A. Microsoft is moving to a stricter release schedule for server OSs. The company will release a major version of the OS every 4 years and an interim release 2 years after the major version release, as the figure shows. This interim release will be known as the R2 version and will contain new features and updates to existing features.
Windows 2003 is the first OS to have this interim release, which Microsoft released to manufacturing on December 6, 2005. The R2 version doesn't contain changes to the core OS; it provides new features that the administrator can install, as required. The Windows 2003 R2 CD-ROM is simply Windows 2003 with Service Pack 1 (SP1) integrated. A second CD-ROM contains the additional features that you're prompted to install after the OS is installed. When you run the second CD-ROM, it installs Microsoft Management Console (MMC) 3.0 to allow for new functionality that some of the R2 component snap-ins require. Add/Remove Programs is updated to allow for the installation of the new R2 components and the Manage/Configure Your Server Wizard introduces a new Windows SharePoint Services role and updates the File and Printer Server roles. Microsoft won't release separate service packs for Windows 2003 and Windows 2003 R2 because they are the same core OS. You don't need to retest all your software or recertify applications any more than you would if you installed a feature pack on a server. The only testing you might want to perform is to ensure that any MMC snap-ins you have run with the new MMC 3.0.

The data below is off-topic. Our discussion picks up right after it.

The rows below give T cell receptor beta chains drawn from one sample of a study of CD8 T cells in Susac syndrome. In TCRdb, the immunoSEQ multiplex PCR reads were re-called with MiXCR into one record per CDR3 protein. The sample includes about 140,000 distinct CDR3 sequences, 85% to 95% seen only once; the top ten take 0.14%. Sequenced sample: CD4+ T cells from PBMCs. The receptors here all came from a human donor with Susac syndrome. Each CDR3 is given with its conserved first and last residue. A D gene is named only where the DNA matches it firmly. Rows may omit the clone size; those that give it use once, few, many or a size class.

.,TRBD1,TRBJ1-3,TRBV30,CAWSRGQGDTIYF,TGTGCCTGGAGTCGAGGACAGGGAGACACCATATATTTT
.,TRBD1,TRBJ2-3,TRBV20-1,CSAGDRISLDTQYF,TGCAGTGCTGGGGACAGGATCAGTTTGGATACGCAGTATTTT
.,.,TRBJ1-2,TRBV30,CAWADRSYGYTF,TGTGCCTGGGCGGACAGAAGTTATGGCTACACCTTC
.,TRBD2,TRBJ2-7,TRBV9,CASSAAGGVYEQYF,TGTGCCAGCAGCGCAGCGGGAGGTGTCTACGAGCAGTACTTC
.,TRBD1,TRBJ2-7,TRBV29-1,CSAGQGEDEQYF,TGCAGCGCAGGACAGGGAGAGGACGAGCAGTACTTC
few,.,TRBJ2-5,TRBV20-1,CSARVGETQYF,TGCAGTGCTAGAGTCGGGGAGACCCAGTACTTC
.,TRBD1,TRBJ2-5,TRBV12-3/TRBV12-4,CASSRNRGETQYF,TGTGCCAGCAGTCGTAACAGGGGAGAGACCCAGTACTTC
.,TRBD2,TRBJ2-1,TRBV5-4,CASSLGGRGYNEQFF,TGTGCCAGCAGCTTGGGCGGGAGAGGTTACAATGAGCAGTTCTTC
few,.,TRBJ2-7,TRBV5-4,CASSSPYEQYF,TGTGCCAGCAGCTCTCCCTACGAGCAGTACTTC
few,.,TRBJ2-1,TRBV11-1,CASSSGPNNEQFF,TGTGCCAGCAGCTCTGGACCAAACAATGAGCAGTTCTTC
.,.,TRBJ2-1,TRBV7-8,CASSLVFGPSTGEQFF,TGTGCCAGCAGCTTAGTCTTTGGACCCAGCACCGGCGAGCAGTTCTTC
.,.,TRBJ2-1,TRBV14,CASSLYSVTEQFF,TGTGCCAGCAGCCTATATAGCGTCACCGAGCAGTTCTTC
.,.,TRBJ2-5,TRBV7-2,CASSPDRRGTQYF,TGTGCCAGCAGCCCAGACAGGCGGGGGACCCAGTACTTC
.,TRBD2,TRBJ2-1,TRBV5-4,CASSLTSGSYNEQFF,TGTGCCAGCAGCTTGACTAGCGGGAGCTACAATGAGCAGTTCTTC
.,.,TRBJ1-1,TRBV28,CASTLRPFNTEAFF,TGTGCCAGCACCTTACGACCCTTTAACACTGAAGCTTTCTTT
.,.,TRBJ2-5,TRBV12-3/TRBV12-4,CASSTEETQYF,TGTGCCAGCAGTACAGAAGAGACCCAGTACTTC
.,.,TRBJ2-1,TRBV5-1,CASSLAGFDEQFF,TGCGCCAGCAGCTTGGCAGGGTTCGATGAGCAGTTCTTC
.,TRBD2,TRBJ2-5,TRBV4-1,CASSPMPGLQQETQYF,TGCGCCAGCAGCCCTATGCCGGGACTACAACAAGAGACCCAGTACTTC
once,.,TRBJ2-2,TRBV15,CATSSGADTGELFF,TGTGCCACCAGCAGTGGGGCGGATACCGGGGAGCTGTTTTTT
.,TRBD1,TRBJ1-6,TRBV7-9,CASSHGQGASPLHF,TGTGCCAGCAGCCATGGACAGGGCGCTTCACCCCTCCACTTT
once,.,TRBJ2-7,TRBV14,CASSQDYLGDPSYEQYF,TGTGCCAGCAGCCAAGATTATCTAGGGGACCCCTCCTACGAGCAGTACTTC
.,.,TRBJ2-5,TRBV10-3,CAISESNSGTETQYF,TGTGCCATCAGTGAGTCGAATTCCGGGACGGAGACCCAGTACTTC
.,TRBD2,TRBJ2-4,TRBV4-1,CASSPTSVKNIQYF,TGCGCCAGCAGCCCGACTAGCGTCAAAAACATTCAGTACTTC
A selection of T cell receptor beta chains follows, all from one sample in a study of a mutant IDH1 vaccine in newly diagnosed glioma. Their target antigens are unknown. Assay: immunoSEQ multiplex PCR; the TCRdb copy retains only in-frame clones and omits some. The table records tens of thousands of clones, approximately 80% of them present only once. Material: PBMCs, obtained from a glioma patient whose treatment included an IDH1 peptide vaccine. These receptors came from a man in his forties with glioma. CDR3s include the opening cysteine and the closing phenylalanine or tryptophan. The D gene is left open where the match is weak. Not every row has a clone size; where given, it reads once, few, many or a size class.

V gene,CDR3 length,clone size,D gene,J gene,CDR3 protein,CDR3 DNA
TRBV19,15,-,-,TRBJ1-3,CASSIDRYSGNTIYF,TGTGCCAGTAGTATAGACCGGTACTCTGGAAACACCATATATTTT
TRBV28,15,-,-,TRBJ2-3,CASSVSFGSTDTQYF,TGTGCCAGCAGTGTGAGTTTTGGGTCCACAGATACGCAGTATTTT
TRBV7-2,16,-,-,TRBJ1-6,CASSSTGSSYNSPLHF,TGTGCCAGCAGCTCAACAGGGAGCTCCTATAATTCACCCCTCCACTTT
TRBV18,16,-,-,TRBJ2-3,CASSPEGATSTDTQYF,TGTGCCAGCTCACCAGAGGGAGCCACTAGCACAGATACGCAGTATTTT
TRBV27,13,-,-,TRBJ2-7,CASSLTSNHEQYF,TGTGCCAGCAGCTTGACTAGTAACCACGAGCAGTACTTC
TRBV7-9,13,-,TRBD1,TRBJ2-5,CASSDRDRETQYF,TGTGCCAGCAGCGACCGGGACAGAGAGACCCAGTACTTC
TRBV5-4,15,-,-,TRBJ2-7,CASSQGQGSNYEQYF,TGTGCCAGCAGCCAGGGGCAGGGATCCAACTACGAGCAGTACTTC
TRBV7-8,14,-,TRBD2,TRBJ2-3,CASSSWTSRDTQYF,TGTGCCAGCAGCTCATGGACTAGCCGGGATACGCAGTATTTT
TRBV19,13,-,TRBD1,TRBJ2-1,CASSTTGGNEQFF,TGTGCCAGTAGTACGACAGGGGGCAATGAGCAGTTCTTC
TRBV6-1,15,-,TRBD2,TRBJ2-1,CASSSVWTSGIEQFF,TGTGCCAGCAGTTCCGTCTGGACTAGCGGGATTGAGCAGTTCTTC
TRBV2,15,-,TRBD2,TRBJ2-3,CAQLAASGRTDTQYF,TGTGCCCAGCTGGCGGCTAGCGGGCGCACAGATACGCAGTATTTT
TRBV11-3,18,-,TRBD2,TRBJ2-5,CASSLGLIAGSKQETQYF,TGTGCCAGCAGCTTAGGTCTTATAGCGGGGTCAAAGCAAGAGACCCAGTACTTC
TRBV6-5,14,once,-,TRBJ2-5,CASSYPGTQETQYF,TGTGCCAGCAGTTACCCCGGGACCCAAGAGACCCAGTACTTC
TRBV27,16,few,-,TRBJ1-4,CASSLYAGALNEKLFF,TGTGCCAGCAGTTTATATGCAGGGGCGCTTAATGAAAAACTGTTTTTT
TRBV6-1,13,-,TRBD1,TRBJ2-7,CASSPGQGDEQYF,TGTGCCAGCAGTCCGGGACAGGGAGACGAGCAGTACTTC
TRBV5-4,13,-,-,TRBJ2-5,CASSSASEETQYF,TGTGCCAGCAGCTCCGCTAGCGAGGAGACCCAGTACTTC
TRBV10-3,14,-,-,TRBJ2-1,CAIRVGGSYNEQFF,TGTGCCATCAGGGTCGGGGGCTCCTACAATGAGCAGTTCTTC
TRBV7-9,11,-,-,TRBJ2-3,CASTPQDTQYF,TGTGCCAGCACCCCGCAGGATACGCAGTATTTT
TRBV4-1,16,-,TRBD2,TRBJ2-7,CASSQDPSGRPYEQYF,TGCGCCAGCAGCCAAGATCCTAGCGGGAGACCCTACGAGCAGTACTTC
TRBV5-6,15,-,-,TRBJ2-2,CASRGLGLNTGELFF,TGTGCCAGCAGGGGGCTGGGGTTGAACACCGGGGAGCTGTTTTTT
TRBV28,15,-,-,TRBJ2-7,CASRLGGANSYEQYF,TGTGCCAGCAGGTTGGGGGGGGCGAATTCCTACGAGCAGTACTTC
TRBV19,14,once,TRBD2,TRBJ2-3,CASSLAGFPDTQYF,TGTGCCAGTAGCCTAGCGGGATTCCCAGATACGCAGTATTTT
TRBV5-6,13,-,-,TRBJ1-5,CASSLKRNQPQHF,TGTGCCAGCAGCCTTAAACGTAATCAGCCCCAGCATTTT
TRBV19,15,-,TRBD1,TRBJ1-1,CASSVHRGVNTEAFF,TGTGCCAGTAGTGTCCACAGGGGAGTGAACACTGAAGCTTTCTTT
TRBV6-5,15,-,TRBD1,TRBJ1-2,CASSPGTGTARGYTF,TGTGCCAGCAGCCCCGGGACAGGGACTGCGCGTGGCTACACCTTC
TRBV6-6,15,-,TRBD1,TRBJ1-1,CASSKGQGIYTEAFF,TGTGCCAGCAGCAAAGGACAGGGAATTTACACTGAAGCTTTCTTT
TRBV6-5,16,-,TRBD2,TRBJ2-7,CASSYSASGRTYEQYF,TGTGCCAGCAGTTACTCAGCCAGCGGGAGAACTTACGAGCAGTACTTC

R2 contains a mixture of new features and features that were previously available as Feature Pack downloads (e.g., Active Directory Application Mode--ADAM--, SharePoint). To learn more about the new features in R2, see the article "R2 Moves Windows Server 2003 Forward" (http://www.windowsitpro.com/Windows/Article/ArticleID/48251/48251.html).